Draft Recommended Research Agenda

1) Kelp forest enhancement projects, including the possibility of artificial reefs and no-take zones;
2) Effects of kelp harvesting on kelp forest systems, particularly on canopy fish species, and especially on associated species of special concern;
3) Effects of different types of kelp harvesting;
4) Localized effects of intensive Nereocystis harvesting;
5) Socio-economic studies on the various interests in kelp resources;
6) Alternative harvesting techniques that are the least intrusive to the environment;
7) Monitoring programs, including continuation of current aerial surveys, as well as underwater transect surveys, to assess natural temporal fluctuations of kelp beds along the MBNMS (monthly and longer term), as well as any effects being caused by harvesting;
8) Artificial abalone feeds;
9) GIS datasets on the nearshore geology in the MBNMS;
10) Affects of non-extractive human activities (e.g., water quality, diving, boating) on kelp forests;
11) Resource stress criteria for determining kelp bed closures;
12) Affects of nearshore development projects and other terrestrial effects on kelp forests; and
13) A published estimate on the amount of kelp needed by an abalone mariculture facility operating in California given a certain number of abalone of various size classes.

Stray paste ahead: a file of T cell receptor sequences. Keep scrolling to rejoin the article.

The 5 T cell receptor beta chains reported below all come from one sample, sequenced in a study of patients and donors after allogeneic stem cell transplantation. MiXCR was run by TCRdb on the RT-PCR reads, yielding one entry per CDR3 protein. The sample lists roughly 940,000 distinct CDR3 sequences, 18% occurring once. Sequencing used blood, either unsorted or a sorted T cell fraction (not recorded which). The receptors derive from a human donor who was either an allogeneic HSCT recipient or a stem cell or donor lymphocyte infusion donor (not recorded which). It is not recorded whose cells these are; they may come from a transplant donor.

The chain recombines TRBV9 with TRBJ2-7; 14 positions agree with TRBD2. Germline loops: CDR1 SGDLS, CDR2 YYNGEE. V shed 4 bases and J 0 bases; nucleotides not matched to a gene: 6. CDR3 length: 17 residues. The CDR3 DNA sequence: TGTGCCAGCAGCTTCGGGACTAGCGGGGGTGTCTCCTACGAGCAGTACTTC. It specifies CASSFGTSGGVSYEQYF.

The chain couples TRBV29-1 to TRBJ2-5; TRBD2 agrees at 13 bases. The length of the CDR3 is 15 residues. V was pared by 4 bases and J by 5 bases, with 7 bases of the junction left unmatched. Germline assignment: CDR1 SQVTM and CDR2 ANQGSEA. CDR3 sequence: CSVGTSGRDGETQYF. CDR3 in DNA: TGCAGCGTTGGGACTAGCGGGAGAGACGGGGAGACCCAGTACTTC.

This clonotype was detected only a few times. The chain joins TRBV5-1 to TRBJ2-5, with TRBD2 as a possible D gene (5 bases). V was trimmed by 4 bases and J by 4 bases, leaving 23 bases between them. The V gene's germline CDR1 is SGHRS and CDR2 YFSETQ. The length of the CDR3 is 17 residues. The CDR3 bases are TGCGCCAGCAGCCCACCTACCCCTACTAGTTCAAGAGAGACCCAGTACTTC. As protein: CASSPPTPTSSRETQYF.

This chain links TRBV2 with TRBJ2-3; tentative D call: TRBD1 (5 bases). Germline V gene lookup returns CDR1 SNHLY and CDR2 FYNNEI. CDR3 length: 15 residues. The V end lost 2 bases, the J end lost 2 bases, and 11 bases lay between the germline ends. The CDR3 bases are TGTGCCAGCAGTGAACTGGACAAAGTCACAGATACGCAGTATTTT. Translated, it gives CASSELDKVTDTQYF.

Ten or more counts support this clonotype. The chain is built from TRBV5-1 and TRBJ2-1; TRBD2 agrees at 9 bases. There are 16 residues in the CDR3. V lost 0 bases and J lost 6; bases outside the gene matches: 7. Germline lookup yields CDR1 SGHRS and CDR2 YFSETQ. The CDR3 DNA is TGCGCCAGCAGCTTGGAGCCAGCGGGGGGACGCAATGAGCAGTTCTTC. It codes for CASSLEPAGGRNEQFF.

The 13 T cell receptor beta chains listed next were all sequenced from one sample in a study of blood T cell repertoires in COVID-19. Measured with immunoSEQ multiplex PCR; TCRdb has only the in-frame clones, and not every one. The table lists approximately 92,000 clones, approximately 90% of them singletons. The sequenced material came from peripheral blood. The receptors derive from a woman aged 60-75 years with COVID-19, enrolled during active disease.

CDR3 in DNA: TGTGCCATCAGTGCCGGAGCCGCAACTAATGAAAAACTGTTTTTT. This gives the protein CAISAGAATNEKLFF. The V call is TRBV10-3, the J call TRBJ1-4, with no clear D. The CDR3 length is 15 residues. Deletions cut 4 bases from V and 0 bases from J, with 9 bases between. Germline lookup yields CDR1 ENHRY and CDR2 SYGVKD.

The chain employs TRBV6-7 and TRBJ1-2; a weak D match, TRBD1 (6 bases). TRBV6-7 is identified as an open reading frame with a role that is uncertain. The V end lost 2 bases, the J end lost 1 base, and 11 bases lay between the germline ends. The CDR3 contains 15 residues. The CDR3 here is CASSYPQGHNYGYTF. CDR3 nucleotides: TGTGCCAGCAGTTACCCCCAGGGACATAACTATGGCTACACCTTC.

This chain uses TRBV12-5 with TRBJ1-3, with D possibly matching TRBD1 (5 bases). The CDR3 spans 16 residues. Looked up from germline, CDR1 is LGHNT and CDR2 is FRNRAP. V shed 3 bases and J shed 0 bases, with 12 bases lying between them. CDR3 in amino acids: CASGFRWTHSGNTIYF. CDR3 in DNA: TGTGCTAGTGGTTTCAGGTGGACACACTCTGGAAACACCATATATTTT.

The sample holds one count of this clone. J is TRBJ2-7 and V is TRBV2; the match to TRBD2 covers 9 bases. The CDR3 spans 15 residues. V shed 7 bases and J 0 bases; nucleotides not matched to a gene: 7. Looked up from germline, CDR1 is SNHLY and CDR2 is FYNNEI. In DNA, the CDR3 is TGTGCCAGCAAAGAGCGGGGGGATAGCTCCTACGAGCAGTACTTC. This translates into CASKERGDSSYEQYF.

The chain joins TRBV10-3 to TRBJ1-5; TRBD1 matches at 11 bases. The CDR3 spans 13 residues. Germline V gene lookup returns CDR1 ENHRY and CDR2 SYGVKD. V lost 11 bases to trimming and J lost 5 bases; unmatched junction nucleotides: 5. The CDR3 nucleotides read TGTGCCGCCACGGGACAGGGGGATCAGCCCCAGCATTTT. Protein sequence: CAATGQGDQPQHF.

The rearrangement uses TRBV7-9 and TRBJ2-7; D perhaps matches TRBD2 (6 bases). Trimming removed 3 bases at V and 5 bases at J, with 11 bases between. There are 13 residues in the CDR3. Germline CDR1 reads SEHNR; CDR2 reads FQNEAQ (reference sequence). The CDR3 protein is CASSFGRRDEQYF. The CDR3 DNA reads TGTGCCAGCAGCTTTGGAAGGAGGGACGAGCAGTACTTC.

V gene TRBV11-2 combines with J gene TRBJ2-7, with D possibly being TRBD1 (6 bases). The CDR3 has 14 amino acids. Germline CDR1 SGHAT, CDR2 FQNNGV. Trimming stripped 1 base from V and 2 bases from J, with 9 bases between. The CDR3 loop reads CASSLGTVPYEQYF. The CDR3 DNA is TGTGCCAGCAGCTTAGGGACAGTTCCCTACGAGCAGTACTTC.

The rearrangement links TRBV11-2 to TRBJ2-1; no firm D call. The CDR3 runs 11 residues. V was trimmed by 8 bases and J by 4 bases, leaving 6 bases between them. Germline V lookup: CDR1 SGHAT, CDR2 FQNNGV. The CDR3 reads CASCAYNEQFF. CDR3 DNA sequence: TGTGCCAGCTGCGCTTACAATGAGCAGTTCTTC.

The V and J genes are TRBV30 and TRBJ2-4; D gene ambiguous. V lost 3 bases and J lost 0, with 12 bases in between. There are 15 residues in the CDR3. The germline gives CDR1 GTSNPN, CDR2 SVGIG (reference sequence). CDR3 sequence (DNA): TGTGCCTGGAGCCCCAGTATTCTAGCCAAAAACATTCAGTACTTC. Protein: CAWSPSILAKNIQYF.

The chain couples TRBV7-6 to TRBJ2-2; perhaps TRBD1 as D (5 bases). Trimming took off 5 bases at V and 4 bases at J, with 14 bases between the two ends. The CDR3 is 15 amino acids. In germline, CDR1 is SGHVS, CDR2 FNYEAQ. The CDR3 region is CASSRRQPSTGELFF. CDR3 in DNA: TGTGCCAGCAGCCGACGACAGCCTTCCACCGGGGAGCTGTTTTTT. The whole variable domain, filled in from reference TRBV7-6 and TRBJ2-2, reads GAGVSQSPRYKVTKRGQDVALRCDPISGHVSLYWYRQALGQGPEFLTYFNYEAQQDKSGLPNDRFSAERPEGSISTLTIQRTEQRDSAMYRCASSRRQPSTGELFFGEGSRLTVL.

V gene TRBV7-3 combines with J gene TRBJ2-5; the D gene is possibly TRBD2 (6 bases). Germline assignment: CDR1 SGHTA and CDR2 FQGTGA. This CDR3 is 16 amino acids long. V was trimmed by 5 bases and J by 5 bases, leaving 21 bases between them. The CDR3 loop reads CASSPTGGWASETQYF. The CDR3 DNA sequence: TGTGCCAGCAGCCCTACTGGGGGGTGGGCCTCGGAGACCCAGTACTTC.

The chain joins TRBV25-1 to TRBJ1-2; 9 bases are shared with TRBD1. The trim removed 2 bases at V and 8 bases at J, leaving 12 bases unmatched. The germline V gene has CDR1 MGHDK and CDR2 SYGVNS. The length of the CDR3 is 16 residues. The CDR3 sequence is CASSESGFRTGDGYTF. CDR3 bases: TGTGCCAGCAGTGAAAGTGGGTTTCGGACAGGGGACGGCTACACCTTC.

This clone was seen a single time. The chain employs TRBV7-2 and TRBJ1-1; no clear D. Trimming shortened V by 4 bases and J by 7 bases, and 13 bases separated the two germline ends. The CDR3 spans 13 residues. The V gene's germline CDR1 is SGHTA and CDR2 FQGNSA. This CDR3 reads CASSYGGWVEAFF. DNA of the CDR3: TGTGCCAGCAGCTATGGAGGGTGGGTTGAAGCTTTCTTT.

Following Aaron's presentation, the SAC discussed the specific recommendations. Numerous minor technical clarifications were provided and other questions were asked. The following issues were raised:

  • 4-5 year socio-economic impacts study to help in the next CGF plan for 2005
  • add a recommendations targeting monitoring, including identifying funds to actually implement a monitoring program
  • concern was raised with recommendation #6, which restricts harvest to 50% of a beds total max. canopy over the last year. This all depends on when the monitoring was conducted and when the harvest will actually occur. Establish some sort of advisory group to address issue on case-by-case basis instead of fully rely on mathematical formula.
  • Sanctuary needs to better clarify between resource management concepts raised in recommendation #6 with the user conflicts issues raised in #4
  • RAP and staff actively involved in designing an ecosystem monitoring plan which can help focus coordinated monitoring. Link the research agenda with the recommendations more closely.
  • Questions raised as to how kelp is monitored and what affects its growth in any year.
  • Concern about recommendation #4 which appears to favor one user over others. Could wording of recommendation be changed to be less specific to the kelp cooperative.
  • Sea otter is a threatened species and the report should reflect the importance of the kelp forest to the otter population.
  • Address drift or beach-cast kelp versus live harvest kelp

The SAC also opened the issue up for public comments. Some of the issues included:

  • Need to work together to address issues, keep in mind there are other issues such as water quality, sea otters, and sea lions that also influence the kelp ecosystem.
  • Establish public education forum to educate all on kelp &emdash; how it grows, how it is harvested, who uses it and for what purposes. Put signs near cannery row.
  • Pursue idea of kelp enhancement program, MATE is undertaking a demonstration project off Del Monte beach
  • Kelp Cooperative is a valuable tool in breaking new ground between industry and government regulators. Willing to work together to self-regulate themselves.